Digital and mobile video advertising budgets are up 53% compared to 2016, according to one recent IAB study. And a lot of that increase is being put into native, outstream video — as much as 68% of the total spend, and that number is rising year-over-year. The increase, it appears is coming at the sacrifice of pre-roll ads.

Consumer dislike for pre-roll ads is nothing new, of course. Back in 2013, Burger King based an entire campaign around the concept. Facebook isn’t a fan of the format, and neither is Snapchat, though the latter recently got around this fact by deploying ads you can’t skip. Google’s followed suit, mixed in with its skippable ads after five seconds.

Unfortunately, this plays right into the anti-advertiser atmosphere that led to more ad-blocking in the first place. By making ads un-skippable, brands and platforms eschew consumer preference for messaging by force. It’s a no-win situation as consumers become adamant that they won’t pay attention, no matter how good the creative may be. They’re responding to intrusive formats in the most damaging way possible for advertisers, too: completely tuning out.

Magna says that 66% of users skip pre-rolls, and 75% don’t even wait to see if the content’s relevant before moving on. These behaviors relegate advertising to white noise. But it’s not the consumers’ fault they want to get away from these tactics. Utilizing formats that disrupt media experiences disrespect the user. And why would you do business with anyone that disrespects you?

The counterpoint to this idea, of course is to just give consumers what they want. They’ll accept ads if they’re respectful, native experiences that feel like a natural fit with their chosen media. It’s just one reason why outstream is growing at such a rapid rate right now. Consumers have control over their interaction with it, and it doesn’t disrupt from their content.

Attention spans are limited today, and ads have a very short window to earn eyeballs and trust. Short–form video is able to satisfy this demand and deliver better results — brands just need the right formula to make this happen in 10 seconds or less.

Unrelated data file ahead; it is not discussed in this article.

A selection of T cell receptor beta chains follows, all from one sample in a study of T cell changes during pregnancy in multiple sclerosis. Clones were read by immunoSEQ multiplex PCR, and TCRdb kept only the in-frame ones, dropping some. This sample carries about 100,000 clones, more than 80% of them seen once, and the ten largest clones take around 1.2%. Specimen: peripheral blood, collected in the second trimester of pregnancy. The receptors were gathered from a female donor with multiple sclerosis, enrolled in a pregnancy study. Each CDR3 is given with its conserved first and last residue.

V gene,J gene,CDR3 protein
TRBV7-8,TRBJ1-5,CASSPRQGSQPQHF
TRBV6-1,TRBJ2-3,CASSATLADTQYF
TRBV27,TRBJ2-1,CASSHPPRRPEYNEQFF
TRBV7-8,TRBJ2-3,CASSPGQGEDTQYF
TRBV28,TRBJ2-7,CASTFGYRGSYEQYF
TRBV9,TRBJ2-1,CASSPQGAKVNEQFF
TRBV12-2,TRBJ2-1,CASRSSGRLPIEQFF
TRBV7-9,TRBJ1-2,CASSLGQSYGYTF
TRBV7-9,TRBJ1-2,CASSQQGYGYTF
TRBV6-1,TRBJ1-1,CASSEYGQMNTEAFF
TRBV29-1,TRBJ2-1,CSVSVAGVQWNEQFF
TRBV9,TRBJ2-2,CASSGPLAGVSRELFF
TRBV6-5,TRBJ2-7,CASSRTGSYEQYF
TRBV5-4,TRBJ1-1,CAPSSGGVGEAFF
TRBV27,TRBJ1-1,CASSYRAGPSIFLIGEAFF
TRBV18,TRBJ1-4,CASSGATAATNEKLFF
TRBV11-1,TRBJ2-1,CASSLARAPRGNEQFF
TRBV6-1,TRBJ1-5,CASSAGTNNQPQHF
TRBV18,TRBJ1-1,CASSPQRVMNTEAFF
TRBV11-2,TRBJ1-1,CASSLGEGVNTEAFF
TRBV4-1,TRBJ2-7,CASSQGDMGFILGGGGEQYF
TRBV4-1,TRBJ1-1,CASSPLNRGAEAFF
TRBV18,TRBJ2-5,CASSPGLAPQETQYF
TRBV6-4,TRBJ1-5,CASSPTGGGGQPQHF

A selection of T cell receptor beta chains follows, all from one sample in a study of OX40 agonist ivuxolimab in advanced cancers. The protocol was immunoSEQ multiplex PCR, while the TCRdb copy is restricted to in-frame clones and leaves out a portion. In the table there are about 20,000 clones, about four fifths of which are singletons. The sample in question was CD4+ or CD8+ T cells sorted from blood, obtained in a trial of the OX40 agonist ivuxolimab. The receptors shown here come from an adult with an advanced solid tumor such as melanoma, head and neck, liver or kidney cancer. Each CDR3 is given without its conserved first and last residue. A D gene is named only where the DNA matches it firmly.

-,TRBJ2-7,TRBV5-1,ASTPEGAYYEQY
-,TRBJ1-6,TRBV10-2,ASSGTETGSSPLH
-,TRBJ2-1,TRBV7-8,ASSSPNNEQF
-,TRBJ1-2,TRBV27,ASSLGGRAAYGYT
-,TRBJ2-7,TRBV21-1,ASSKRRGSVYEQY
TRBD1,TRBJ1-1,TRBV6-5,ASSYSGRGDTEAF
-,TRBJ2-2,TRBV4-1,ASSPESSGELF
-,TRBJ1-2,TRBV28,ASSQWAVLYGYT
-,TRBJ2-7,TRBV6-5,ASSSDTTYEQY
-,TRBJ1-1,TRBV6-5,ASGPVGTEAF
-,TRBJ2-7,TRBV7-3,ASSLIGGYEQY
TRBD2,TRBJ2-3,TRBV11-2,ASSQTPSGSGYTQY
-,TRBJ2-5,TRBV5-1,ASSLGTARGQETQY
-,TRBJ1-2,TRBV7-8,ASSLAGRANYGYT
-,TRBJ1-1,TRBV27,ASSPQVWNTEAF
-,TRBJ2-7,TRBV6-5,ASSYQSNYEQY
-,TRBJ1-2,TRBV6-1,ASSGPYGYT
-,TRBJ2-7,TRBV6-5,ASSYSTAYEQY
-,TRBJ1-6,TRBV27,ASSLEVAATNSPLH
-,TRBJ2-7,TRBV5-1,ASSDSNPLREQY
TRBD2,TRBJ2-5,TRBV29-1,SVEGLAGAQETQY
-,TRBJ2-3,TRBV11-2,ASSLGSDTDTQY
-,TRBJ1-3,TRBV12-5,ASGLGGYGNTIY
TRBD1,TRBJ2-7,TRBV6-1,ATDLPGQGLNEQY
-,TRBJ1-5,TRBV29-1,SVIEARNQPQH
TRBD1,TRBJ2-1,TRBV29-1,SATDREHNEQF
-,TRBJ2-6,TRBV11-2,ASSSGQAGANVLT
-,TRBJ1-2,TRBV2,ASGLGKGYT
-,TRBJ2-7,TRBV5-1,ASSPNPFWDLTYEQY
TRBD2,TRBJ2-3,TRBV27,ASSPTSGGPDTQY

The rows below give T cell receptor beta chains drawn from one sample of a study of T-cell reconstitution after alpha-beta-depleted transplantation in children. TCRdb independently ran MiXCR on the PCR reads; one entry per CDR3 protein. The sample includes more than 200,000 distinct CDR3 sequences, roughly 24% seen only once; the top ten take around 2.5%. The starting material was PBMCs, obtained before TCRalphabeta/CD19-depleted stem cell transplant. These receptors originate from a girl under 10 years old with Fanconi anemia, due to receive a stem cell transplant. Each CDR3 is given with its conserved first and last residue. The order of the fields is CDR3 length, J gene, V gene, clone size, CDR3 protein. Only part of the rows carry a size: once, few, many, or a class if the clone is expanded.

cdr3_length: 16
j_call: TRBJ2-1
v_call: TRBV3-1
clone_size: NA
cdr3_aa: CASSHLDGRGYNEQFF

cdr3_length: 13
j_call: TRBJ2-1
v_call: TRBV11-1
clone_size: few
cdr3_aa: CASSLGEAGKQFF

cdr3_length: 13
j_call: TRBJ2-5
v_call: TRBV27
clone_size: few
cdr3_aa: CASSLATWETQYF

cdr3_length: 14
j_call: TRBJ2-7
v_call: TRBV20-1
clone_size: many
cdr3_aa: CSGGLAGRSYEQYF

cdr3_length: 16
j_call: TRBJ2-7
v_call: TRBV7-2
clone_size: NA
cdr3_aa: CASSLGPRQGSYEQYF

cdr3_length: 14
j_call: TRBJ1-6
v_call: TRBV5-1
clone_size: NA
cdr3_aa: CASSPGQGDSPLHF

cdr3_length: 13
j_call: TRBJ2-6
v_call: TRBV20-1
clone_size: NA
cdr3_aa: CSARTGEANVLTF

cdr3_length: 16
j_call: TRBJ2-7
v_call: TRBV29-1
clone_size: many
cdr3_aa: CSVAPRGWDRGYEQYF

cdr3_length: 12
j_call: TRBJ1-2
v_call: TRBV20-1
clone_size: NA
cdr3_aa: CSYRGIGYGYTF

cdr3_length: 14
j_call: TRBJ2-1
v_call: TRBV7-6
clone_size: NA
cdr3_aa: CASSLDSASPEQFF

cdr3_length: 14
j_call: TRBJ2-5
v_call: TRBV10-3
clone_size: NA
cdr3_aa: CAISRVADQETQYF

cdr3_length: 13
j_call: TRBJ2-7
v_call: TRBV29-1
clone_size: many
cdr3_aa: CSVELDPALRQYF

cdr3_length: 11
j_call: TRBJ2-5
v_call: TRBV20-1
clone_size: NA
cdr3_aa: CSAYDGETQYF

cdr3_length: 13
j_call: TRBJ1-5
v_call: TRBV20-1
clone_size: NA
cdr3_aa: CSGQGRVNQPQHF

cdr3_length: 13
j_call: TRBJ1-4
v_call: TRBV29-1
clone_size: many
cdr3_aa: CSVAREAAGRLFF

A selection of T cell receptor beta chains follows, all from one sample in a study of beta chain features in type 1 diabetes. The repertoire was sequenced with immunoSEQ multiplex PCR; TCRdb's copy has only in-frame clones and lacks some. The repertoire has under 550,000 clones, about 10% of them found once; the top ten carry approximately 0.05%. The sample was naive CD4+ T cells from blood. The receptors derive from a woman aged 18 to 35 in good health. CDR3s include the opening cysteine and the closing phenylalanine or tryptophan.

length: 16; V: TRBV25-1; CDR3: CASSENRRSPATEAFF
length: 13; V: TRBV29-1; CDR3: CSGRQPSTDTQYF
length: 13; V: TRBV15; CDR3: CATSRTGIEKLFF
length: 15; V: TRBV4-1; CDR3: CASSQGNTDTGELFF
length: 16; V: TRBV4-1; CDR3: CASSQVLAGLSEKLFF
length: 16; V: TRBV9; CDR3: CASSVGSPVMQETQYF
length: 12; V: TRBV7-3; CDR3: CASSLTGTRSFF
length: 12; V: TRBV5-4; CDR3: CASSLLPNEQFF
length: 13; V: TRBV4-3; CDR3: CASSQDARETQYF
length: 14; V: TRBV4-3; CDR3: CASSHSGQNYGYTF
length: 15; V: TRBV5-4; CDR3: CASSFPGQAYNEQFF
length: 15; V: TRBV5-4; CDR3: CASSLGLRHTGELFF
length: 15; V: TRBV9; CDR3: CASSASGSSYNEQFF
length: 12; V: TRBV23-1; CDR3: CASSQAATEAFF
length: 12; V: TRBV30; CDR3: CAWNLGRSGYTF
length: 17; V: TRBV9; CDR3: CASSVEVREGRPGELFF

This is where consumer preference for native video is so critical. Pre-rolls present a forced reason to wait for the intended viewing experience. Outstream video is a polite reason to pause, if one chooses to.

And the case for native is being made stronger every day. One study in 2016 said that 85 percent of Americans found social media, news aggregators and in-app ads to be annoying — and that was well before recent privacy snafus on social networks were exposed. Facebook, in particular, wants to take an active role in showing you fewer ads (their own commercials say as much).

Native advertising made up 54 percent of digital display ad spending in 2017, and it’s set to hit 58.3 percent ($32.9 billion) this year — and 61.4 percent for 2019. Most notably, 90 percent of that native spend is going to be on mobile (rather than social media). With that in mind, the pre-roll market is likely to shrink even quicker for those still hanging onto the format.

The rising tide you’re seeing in digital advertising comes from consumer preference, not obligatory experiences. Moving outside of the confinements of pre-roll ushers in the type of creativity consumers actually respond to. For brands that aren’t listening at this point, when are you going to start?

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